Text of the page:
Interview: Kate Urquhart

Today we’re joined by Kate Urquhart. Kate is a phenomenal artist who does a number of things. She participates in choir and chorale, a talented singer. Kate also does a lot of writing. When she’s not doing either of those, Kate is a dedicated crafter who does a number of things, including embroidery. She has included a truly gorgeous embroidery that took her two years to complete. My thanks to her for taking the time to participate in this interview.

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WORK

Please, tell us about your art.

I’m a singer, a writer, and a craft lover. I’m currently a member of two different choirs/chorales. I’m still not sure what the different is between choir and chorale, but anyway… One is definitely a choral, and the other is a small church choir. Between the two I get the opportunity to sing and perform heaps of different songs. So far this year I’ve performed Beatles classics, cheesy love songs, old show tunes, a small Latin number, and a lot of songs about Jesus (church choir, obviously).

My writing is just something small I do on the side as a way of coping with life. Sometimes I write poems, sometimes its snippets of stories, and sometimes it’s just a stream of consciousness to clear my head.

Alongside singing and writing, I also do knitting, crocheting, quilting, embroidery (cross stitch), and baking.

What inspires you?

I guess the need to cope ‘inspires’ my singing, writing, and craft. It gives me an outlet to deal with emotions. When my mind feels cluttered and fuzzy, I need a way to redirect whatever I’m feeling, and this is the best way I’ve found.

The internet is also a big source of inspiration. If I see a cute blanket or scarf online that is too awesome to be real, I can’t help but give it a go. Sometimes I’ll just happen upon an image that fills my mind with words, but I also follow a few writing prompt blogs to help generate ideas.

What got you interested in your field? Have you always wanted to be an artist?

I’ve always had an interest in creative outlets. Over the course of my (short) life so far, I’ve had a go at all sorts of things. I have little to no talent in drawing, painting, photography, dancing, acting, or playing a musical instrument, which I discovered in each and every one of them. But along the way I found where my true passions lie.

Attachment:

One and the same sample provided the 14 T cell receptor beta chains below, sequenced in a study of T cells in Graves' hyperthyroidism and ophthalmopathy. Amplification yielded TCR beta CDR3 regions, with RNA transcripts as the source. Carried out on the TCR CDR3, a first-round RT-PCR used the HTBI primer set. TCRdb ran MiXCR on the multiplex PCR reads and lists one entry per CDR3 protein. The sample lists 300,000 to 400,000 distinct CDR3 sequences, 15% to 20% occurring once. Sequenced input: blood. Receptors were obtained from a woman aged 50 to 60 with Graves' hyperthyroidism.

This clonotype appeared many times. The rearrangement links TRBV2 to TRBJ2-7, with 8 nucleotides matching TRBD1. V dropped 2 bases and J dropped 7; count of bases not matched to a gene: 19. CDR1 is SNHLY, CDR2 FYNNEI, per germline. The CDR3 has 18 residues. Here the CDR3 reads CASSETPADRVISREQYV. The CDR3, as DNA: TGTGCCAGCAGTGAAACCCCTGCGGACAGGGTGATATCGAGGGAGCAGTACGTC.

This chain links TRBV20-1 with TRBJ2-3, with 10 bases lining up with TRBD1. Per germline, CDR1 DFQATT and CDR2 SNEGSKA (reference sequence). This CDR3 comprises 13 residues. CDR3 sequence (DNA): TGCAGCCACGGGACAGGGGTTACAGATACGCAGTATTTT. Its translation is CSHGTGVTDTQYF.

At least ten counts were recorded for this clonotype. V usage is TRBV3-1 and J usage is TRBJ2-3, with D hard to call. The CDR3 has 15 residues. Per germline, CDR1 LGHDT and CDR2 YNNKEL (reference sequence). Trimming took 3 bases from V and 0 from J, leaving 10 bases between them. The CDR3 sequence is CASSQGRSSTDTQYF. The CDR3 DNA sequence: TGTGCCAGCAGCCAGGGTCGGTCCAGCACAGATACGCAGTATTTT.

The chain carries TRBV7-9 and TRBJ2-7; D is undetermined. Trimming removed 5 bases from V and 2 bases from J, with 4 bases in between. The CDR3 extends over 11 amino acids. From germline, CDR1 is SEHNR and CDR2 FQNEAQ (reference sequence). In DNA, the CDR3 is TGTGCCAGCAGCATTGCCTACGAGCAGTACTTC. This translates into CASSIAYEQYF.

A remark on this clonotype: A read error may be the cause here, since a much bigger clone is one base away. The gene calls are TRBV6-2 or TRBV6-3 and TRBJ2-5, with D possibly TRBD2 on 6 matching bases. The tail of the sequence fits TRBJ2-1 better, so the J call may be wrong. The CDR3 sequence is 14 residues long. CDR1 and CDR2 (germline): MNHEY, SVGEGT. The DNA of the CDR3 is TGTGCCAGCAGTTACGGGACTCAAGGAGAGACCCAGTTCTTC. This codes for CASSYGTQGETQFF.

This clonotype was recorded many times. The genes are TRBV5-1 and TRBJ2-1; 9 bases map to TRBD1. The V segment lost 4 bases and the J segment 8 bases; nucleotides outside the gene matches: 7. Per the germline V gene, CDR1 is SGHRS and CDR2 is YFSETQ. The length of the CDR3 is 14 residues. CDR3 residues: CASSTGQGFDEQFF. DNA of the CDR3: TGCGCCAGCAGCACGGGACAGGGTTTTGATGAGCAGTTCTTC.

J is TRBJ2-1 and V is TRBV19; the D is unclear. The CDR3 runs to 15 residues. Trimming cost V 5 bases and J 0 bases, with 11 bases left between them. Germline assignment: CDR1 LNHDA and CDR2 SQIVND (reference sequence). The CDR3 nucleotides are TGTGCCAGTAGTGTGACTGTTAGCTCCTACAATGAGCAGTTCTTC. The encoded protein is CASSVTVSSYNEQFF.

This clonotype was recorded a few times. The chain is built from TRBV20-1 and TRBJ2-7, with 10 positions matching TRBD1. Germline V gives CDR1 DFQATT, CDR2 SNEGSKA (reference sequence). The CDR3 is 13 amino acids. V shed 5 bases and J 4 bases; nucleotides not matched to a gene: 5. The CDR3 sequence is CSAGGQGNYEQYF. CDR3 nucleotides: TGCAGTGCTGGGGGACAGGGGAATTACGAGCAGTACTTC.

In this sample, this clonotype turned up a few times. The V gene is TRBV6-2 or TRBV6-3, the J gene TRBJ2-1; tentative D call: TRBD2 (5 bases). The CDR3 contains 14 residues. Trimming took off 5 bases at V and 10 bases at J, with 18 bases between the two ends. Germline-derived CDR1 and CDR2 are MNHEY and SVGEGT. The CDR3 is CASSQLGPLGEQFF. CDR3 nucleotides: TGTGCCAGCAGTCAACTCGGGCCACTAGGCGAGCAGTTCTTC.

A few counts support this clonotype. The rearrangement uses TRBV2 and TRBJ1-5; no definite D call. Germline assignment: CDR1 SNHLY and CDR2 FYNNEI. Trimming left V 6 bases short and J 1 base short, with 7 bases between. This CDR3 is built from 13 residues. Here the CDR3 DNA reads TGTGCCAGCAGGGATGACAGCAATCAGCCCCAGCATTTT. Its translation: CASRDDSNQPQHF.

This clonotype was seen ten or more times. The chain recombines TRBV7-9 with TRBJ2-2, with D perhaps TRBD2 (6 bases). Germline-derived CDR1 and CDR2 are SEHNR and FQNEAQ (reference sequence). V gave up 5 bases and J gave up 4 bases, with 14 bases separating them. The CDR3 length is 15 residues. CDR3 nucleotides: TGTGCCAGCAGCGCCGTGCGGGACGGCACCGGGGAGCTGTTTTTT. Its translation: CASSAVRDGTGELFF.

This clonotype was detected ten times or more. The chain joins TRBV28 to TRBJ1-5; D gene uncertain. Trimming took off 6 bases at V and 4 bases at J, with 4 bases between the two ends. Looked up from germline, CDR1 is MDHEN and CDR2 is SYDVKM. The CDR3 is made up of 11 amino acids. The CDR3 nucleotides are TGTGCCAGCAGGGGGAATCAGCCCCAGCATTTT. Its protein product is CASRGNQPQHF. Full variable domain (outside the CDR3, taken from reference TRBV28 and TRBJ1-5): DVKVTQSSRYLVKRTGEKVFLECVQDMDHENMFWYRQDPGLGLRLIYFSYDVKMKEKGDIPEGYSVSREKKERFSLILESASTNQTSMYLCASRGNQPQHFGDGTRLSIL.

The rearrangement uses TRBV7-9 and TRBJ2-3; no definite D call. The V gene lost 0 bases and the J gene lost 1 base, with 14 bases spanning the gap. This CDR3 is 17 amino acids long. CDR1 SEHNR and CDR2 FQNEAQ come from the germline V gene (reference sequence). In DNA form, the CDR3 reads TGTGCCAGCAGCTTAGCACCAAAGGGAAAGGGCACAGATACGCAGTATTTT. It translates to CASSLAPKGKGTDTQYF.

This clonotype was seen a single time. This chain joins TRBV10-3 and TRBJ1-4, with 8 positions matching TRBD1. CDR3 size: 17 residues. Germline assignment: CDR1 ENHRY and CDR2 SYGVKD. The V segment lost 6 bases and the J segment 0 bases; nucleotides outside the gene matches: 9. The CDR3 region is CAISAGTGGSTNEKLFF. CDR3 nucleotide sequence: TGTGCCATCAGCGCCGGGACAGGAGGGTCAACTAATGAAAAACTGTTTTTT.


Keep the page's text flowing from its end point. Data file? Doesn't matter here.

Do you have any kind of special or unique signature, symbol, or feature you include in your work that you’d be willing to reveal?

Ace characters. Literally always. Every single character, narrator, or persona in my writing is somewhere on the ace spectrum. Even if you don’t know anything about their sexuality, they are secretly ace.

I am also particularly fond of the oxford comma, so if you read a story or poem and it doesn’t have said grammatical necessity, please know it was not written by me.

What advice would you give young aspiring artists?

I’m not sure I really have any advice to give. Just do whatever you love. Be passionate about it. Even if you think your work isn’t great, it is, and if you love it you should keep doing it. The world is an ugly place at times, so by being an artist– by making beautiful things in an ugly world, you are doing something wonderful and brave and amazing.

ASEXUALITY

Where on the spectrum do you identify?

I am asexual and biromantic (I think – I haven’t quite figured myself out yet, but that label has worked so far). More specifically, I’m a sex repulsed ace. Quite frankly I’d rather eat a bowl of brussel sprouts. Ew.

Have you encountered any kind of ace prejudice or ignorance in your field? If so, how do you handle it?

I’m not all that out there, both with my sexuality and with what I do, so I haven’t really come across prejudice. Generally speaking, though, I have come across a bit. My mum initially told me I’d grow out of it but she’s become a lot more accepting/understanding recently, and some of my friends had never heard of the ace spectrum before (but they fully supported me after they found out).

What’s the most common misconception about asexuality that you’ve encountered?

“It’s just a phase.” What more do I need to say? It’s not a phase, I’m not being dramatic or ‘unique’ or picky or prudish. It’s just who I am. I was born this way; I will most likely die this way. Asexuality is valid and real.

What advice would you give to any asexual individuals out there who might be struggling with their orientation?

Don’t let anyone else tell you who they think you are. You know yourself best. If someone tries to say that you’re too young to know, or you’re not valid, or it’s just a phase, bite their head off. Seriously, bite. Their. Head. Off. You get to pick which labels you want, and you get to decide who you are.

Finally, where can people find out more about your work?

Please visit (and follow) my blog: http://www.passive-soldier.tumblr.com/.

Thank you, Kate, for participating in this interview and this project. It’s very much appreciated.

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